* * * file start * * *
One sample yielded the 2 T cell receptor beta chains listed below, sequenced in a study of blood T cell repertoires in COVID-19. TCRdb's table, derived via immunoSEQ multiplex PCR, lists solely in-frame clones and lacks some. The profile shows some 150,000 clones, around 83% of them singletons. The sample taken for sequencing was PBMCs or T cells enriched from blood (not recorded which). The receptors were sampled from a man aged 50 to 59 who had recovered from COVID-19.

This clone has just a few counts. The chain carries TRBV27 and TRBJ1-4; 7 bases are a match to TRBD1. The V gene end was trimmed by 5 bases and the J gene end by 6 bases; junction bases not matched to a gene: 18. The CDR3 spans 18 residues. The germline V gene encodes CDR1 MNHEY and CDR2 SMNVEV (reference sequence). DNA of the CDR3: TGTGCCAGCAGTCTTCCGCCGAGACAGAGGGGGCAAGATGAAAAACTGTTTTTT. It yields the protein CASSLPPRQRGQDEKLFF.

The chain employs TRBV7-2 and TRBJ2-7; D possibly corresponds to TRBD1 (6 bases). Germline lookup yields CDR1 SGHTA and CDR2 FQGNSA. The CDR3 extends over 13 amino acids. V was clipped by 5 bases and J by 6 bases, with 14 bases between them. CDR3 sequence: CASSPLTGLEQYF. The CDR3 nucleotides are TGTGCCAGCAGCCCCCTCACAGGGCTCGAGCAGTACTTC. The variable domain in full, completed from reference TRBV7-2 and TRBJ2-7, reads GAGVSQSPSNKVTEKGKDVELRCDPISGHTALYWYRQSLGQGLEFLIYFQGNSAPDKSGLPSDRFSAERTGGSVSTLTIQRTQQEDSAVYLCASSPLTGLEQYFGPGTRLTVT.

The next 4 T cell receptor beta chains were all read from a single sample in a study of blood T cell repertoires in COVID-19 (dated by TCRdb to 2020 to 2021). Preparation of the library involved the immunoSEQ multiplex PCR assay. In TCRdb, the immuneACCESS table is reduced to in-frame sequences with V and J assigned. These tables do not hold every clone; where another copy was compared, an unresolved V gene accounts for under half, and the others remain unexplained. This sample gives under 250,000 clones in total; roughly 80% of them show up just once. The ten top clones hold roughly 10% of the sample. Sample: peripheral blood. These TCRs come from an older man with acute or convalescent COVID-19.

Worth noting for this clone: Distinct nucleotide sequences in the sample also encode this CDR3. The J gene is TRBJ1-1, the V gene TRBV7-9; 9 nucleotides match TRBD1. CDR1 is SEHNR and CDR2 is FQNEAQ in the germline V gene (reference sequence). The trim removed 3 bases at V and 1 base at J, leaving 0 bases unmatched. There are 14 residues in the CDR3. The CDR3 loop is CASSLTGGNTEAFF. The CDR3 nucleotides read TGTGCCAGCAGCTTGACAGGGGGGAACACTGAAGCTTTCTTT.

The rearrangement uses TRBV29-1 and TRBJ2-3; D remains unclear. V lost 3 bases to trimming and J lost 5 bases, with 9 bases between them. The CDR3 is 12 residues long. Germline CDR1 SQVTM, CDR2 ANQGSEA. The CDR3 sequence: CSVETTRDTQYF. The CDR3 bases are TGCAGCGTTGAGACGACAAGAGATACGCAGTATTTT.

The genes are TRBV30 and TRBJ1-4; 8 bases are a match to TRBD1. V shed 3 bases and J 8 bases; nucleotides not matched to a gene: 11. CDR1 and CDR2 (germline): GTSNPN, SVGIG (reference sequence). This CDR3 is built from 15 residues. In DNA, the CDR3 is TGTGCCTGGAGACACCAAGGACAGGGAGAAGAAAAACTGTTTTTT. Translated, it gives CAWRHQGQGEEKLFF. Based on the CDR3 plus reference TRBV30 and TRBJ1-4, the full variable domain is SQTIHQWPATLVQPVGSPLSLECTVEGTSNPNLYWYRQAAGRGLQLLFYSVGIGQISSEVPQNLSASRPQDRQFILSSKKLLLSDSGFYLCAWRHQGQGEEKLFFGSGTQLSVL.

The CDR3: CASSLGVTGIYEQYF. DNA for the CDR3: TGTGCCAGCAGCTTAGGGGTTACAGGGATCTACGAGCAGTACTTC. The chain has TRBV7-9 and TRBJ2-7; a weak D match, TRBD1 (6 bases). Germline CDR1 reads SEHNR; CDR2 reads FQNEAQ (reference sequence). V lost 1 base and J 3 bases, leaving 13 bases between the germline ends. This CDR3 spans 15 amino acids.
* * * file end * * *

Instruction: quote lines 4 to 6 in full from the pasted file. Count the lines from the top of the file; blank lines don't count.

The next 4 T cell receptor beta chains were all read from a single sample in a study of blood T cell repertoires in COVID-19 (dated by TCRdb to 2020 to 2021). Preparation of the library involved the immunoSEQ multiplex PCR assay. In TCRdb, the immuneACCESS table is reduced to in-frame sequences with V and J assigned. These tables do not hold every clone; where another copy was compared, an unresolved V gene accounts for under half, and the others remain unexplained. This sample gives under 250,000 clones in total; roughly 80% of them show up just once. The ten top clones hold roughly 10% of the sample. Sample: peripheral blood. These TCRs come from an older man with acute or convalescent COVID-19.

Worth noting for this clone: Distinct nucleotide sequences in the sample also encode this CDR3. The J gene is TRBJ1-1, the V gene TRBV7-9; 9 nucleotides match TRBD1. CDR1 is SEHNR and CDR2 is FQNEAQ in the germline V gene (reference sequence). The trim removed 3 bases at V and 1 base at J, leaving 0 bases unmatched. There are 14 residues in the CDR3. The CDR3 loop is CASSLTGGNTEAFF. The CDR3 nucleotides read TGTGCCAGCAGCTTGACAGGGGGGAACACTGAAGCTTTCTTT.

The rearrangement uses TRBV29-1 and TRBJ2-3; D remains unclear. V lost 3 bases to trimming and J lost 5 bases, with 9 bases between them. The CDR3 is 12 residues long. Germline CDR1 SQVTM, CDR2 ANQGSEA. The CDR3 sequence: CSVETTRDTQYF. The CDR3 bases are TGCAGCGTTGAGACGACAAGAGATACGCAGTATTTT.